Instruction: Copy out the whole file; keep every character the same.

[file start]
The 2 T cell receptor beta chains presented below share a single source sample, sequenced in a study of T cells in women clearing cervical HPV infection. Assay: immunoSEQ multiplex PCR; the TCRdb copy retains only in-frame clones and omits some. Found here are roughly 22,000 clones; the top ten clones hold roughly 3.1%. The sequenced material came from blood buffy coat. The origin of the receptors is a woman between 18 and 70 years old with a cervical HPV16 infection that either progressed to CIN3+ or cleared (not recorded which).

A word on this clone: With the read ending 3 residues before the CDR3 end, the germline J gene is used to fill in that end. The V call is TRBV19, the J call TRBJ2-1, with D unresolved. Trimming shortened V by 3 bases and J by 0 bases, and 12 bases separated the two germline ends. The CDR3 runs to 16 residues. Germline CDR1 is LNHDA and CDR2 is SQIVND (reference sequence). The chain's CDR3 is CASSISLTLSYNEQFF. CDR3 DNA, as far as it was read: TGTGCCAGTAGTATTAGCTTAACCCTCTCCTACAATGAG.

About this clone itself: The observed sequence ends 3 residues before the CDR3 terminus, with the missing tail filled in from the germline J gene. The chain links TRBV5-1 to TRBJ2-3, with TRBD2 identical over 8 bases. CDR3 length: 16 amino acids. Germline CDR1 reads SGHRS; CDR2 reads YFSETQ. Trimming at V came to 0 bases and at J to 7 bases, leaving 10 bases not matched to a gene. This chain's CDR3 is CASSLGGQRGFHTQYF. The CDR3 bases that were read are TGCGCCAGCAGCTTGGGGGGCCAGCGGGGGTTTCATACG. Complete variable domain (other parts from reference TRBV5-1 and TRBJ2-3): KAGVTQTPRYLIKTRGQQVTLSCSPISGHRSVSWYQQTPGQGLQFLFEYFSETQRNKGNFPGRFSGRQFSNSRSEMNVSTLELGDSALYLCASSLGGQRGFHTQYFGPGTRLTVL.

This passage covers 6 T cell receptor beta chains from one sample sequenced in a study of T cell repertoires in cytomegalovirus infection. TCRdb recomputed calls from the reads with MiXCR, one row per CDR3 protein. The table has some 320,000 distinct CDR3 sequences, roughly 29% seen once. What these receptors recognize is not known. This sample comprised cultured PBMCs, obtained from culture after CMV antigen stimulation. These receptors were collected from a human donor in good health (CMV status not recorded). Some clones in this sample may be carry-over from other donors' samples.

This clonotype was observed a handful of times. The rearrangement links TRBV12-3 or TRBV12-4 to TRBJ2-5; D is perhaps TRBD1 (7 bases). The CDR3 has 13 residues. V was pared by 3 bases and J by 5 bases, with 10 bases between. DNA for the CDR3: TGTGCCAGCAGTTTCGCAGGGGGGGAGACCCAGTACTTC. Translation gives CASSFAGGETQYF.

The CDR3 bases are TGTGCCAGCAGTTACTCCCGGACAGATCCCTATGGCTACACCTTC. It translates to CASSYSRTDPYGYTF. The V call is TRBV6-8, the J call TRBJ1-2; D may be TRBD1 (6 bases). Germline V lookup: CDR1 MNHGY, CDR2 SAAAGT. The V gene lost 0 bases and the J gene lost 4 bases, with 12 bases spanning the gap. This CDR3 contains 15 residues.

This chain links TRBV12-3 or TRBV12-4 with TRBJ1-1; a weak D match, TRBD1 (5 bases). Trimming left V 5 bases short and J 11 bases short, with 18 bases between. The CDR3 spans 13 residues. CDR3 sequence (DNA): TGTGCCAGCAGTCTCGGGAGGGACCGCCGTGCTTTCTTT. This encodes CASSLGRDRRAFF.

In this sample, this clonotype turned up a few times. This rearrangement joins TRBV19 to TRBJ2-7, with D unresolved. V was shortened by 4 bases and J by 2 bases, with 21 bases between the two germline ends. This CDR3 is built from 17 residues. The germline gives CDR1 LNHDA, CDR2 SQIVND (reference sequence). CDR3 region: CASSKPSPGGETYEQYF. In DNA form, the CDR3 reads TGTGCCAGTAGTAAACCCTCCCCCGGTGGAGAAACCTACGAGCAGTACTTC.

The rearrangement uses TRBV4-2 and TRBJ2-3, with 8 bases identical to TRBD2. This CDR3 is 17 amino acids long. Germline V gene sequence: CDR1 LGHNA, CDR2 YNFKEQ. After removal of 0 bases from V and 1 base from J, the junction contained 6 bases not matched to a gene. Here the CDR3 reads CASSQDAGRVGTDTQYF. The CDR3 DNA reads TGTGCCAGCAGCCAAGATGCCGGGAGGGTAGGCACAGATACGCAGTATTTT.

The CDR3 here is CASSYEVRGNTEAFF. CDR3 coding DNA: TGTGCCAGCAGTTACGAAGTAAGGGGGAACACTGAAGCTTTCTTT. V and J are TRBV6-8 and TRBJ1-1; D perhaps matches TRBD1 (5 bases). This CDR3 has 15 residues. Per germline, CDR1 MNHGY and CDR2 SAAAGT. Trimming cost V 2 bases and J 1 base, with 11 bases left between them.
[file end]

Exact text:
The 2 T cell receptor beta chains presented below share a single source sample, sequenced in a study of T cells in women clearing cervical HPV infection. Assay: immunoSEQ multiplex PCR; the TCRdb copy retains only in-frame clones and omits some. Found here are roughly 22,000 clones; the top ten clones hold roughly 3.1%. The sequenced material came from blood buffy coat. The origin of the receptors is a woman between 18 and 70 years old with a cervical HPV16 infection that either progressed to CIN3+ or cleared (not recorded which).

A word on this clone: With the read ending 3 residues before the CDR3 end, the germline J gene is used to fill in that end. The V call is TRBV19, the J call TRBJ2-1, with D unresolved. Trimming shortened V by 3 bases and J by 0 bases, and 12 bases separated the two germline ends. The CDR3 runs to 16 residues. Germline CDR1 is LNHDA and CDR2 is SQIVND (reference sequence). The chain's CDR3 is CASSISLTLSYNEQFF. CDR3 DNA, as far as it was read: TGTGCCAGTAGTATTAGCTTAACCCTCTCCTACAATGAG.

About this clone itself: The observed sequence ends 3 residues before the CDR3 terminus, with the missing tail filled in from the germline J gene. The chain links TRBV5-1 to TRBJ2-3, with TRBD2 identical over 8 bases. CDR3 length: 16 amino acids. Germline CDR1 reads SGHRS; CDR2 reads YFSETQ. Trimming at V came to 0 bases and at J to 7 bases, leaving 10 bases not matched to a gene. This chain's CDR3 is CASSLGGQRGFHTQYF. The CDR3 bases that were read are TGCGCCAGCAGCTTGGGGGGCCAGCGGGGGTTTCATACG. Complete variable domain (other parts from reference TRBV5-1 and TRBJ2-3): KAGVTQTPRYLIKTRGQQVTLSCSPISGHRSVSWYQQTPGQGLQFLFEYFSETQRNKGNFPGRFSGRQFSNSRSEMNVSTLELGDSALYLCASSLGGQRGFHTQYFGPGTRLTVL.

This passage covers 6 T cell receptor beta chains from one sample sequenced in a study of T cell repertoires in cytomegalovirus infection. TCRdb recomputed calls from the reads with MiXCR, one row per CDR3 protein. The table has some 320,000 distinct CDR3 sequences, roughly 29% seen once. What these receptors recognize is not known. This sample comprised cultured PBMCs, obtained from culture after CMV antigen stimulation. These receptors were collected from a human donor in good health (CMV status not recorded). Some clones in this sample may be carry-over from other donors' samples.

This clonotype was observed a handful of times. The rearrangement links TRBV12-3 or TRBV12-4 to TRBJ2-5; D is perhaps TRBD1 (7 bases). The CDR3 has 13 residues. V was pared by 3 bases and J by 5 bases, with 10 bases between. DNA for the CDR3: TGTGCCAGCAGTTTCGCAGGGGGGGAGACCCAGTACTTC. Translation gives CASSFAGGETQYF.

The CDR3 bases are TGTGCCAGCAGTTACTCCCGGACAGATCCCTATGGCTACACCTTC. It translates to CASSYSRTDPYGYTF. The V call is TRBV6-8, the J call TRBJ1-2; D may be TRBD1 (6 bases). Germline V lookup: CDR1 MNHGY, CDR2 SAAAGT. The V gene lost 0 bases and the J gene lost 4 bases, with 12 bases spanning the gap. This CDR3 contains 15 residues.

This chain links TRBV12-3 or TRBV12-4 with TRBJ1-1; a weak D match, TRBD1 (5 bases). Trimming left V 5 bases short and J 11 bases short, with 18 bases between. The CDR3 spans 13 residues. CDR3 sequence (DNA): TGTGCCAGCAGTCTCGGGAGGGACCGCCGTGCTTTCTTT. This encodes CASSLGRDRRAFF.

In this sample, this clonotype turned up a few times. This rearrangement joins TRBV19 to TRBJ2-7, with D unresolved. V was shortened by 4 bases and J by 2 bases, with 21 bases between the two germline ends. This CDR3 is built from 17 residues. The germline gives CDR1 LNHDA, CDR2 SQIVND (reference sequence). CDR3 region: CASSKPSPGGETYEQYF. In DNA form, the CDR3 reads TGTGCCAGTAGTAAACCCTCCCCCGGTGGAGAAACCTACGAGCAGTACTTC.

The rearrangement uses TRBV4-2 and TRBJ2-3, with 8 bases identical to TRBD2. This CDR3 is 17 amino acids long. Germline V gene sequence: CDR1 LGHNA, CDR2 YNFKEQ. After removal of 0 bases from V and 1 base from J, the junction contained 6 bases not matched to a gene. Here the CDR3 reads CASSQDAGRVGTDTQYF. The CDR3 DNA reads TGTGCCAGCAGCCAAGATGCCGGGAGGGTAGGCACAGATACGCAGTATTTT.

The CDR3 here is CASSYEVRGNTEAFF. CDR3 coding DNA: TGTGCCAGCAGTTACGAAGTAAGGGGGAACACTGAAGCTTTCTTT. V and J are TRBV6-8 and TRBJ1-1; D perhaps matches TRBD1 (5 bases). This CDR3 has 15 residues. Per germline, CDR1 MNHGY and CDR2 SAAAGT. Trimming cost V 2 bases and J 1 base, with 11 bases left between them.